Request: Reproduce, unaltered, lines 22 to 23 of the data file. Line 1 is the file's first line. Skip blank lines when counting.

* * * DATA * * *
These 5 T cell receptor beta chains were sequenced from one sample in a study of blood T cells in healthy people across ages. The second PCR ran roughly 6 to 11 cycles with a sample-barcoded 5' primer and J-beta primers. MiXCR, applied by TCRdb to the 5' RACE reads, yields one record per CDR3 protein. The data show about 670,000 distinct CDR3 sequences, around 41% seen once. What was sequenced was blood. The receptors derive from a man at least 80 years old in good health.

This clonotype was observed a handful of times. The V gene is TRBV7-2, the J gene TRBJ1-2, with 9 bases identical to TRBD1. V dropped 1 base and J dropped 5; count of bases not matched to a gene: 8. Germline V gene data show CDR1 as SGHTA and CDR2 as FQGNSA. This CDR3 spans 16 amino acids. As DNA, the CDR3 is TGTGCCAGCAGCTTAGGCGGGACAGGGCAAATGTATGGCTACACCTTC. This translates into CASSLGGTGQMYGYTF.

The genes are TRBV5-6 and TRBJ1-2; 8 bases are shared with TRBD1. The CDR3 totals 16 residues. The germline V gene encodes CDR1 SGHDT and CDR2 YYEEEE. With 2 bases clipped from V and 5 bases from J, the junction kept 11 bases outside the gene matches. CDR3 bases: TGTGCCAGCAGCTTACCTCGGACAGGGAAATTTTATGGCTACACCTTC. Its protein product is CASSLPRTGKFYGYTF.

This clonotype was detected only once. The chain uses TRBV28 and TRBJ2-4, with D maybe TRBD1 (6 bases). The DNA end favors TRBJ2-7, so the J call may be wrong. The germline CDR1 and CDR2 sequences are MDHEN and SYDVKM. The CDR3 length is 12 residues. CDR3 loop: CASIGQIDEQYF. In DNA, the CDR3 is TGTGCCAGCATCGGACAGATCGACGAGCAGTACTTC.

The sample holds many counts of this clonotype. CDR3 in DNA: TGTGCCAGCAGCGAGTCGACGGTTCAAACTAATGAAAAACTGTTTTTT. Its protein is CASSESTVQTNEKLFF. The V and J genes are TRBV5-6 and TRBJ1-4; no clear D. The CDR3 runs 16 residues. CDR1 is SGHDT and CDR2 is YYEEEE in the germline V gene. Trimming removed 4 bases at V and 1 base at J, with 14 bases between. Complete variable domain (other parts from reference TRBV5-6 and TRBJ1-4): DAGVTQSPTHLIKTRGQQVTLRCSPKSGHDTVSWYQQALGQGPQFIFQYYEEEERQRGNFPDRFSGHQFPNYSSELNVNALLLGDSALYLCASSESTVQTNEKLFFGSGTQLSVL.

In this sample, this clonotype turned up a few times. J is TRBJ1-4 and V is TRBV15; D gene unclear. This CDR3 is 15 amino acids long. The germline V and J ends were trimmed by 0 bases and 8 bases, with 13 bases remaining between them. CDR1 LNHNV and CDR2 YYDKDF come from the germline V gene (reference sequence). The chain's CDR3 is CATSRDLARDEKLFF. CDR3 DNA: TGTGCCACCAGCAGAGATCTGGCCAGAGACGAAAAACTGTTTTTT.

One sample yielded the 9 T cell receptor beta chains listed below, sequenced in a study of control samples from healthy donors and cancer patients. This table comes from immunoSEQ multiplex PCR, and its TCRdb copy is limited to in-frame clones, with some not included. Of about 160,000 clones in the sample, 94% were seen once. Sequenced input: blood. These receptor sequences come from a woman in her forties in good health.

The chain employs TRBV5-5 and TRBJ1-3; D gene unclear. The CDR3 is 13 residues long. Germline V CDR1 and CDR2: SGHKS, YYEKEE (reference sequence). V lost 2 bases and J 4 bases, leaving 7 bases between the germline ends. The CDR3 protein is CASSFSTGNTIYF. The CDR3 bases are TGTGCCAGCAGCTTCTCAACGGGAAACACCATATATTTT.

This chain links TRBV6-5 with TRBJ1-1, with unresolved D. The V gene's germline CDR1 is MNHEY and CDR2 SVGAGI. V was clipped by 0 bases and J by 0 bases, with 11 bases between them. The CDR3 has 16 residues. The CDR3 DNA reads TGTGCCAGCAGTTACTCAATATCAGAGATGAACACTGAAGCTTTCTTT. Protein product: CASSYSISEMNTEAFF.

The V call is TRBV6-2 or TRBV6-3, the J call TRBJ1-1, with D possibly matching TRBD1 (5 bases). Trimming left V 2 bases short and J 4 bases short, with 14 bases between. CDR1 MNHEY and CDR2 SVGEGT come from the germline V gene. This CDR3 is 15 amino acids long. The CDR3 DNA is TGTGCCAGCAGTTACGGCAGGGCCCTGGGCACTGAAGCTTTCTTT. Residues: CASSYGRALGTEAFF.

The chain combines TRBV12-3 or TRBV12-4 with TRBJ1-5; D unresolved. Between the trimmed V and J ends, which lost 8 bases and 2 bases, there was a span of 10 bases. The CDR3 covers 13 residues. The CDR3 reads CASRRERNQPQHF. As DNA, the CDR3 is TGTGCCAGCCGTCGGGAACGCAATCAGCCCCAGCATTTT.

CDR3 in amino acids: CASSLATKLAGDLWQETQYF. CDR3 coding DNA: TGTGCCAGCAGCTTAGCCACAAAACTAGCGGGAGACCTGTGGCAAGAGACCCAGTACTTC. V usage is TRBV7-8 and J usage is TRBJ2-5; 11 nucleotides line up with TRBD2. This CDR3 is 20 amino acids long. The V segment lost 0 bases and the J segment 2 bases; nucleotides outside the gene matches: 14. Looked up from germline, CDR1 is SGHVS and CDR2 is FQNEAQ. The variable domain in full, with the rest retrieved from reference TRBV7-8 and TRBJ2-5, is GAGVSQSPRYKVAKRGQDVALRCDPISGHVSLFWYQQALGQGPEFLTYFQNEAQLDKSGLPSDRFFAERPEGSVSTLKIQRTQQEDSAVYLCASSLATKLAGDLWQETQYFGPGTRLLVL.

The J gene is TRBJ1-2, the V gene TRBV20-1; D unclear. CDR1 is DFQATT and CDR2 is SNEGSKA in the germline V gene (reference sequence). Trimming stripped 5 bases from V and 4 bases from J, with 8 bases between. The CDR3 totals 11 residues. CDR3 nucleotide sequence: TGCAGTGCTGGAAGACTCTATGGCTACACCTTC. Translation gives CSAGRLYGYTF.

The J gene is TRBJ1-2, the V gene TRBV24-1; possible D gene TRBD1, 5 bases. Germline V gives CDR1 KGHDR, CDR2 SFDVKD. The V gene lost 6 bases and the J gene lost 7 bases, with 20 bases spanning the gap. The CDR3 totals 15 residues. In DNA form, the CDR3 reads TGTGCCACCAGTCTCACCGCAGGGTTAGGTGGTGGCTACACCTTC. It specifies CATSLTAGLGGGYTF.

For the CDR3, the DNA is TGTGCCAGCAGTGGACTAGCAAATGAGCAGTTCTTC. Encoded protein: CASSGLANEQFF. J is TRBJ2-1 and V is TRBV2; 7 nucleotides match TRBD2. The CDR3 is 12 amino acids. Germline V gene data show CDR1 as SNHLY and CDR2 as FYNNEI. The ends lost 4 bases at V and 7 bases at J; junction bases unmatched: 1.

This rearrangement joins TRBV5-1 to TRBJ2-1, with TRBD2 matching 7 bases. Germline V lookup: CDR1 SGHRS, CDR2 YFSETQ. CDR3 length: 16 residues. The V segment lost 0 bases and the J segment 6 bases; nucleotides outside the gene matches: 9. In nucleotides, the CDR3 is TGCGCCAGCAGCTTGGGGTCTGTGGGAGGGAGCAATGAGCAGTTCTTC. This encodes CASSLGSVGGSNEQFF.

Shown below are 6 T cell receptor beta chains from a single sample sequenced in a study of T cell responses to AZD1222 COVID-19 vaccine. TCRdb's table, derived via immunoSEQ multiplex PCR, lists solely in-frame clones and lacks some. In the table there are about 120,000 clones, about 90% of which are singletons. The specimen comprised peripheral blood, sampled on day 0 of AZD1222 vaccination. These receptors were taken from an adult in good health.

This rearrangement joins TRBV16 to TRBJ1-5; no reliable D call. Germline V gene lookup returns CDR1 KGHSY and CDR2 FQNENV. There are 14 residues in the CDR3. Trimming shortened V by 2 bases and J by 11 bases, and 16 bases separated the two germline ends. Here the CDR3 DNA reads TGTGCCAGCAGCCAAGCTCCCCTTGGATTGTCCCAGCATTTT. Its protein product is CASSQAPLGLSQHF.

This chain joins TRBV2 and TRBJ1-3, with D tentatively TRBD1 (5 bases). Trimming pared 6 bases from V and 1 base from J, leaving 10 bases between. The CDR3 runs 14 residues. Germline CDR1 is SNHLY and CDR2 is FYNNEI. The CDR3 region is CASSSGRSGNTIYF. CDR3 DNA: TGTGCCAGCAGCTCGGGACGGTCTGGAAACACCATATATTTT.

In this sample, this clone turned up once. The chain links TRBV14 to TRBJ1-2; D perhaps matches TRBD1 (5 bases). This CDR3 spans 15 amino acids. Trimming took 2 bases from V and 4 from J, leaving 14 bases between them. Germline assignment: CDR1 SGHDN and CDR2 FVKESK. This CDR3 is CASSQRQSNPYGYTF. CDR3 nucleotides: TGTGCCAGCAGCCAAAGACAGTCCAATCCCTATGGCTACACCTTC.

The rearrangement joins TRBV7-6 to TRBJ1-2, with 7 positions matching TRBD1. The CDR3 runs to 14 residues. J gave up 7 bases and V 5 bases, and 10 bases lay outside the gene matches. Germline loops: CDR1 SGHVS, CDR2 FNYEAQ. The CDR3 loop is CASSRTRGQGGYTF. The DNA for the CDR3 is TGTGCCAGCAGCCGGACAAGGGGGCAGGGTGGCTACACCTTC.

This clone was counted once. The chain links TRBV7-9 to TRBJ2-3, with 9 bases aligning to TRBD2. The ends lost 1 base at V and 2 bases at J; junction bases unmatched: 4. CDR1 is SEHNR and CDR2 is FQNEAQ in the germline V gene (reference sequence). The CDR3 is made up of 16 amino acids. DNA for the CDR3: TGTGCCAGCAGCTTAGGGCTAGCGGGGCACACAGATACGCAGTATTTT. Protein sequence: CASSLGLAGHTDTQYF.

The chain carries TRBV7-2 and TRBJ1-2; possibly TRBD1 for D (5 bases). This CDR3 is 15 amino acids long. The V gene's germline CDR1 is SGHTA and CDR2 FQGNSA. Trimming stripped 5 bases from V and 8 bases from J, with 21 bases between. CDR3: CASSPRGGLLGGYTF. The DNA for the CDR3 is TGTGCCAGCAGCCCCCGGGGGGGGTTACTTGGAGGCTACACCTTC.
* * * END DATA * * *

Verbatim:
This clone was counted once. The chain links TRBV7-9 to TRBJ2-3, with 9 bases aligning to TRBD2. The ends lost 1 base at V and 2 bases at J; junction bases unmatched: 4. CDR1 is SEHNR and CDR2 is FQNEAQ in the germline V gene (reference sequence). The CDR3 is made up of 16 amino acids. DNA for the CDR3: TGTGCCAGCAGCTTAGGGCTAGCGGGGCACACAGATACGCAGTATTTT. Protein sequence: CASSLGLAGHTDTQYF.

The chain carries TRBV7-2 and TRBJ1-2; possibly TRBD1 for D (5 bases). This CDR3 is 15 amino acids long. The V gene's germline CDR1 is SGHTA and CDR2 FQGNSA. Trimming stripped 5 bases from V and 8 bases from J, with 21 bases between. CDR3: CASSPRGGLLGGYTF. The DNA for the CDR3 is TGTGCCAGCAGCCCCCGGGGGGGGTTACTTGGAGGCTACACCTTC.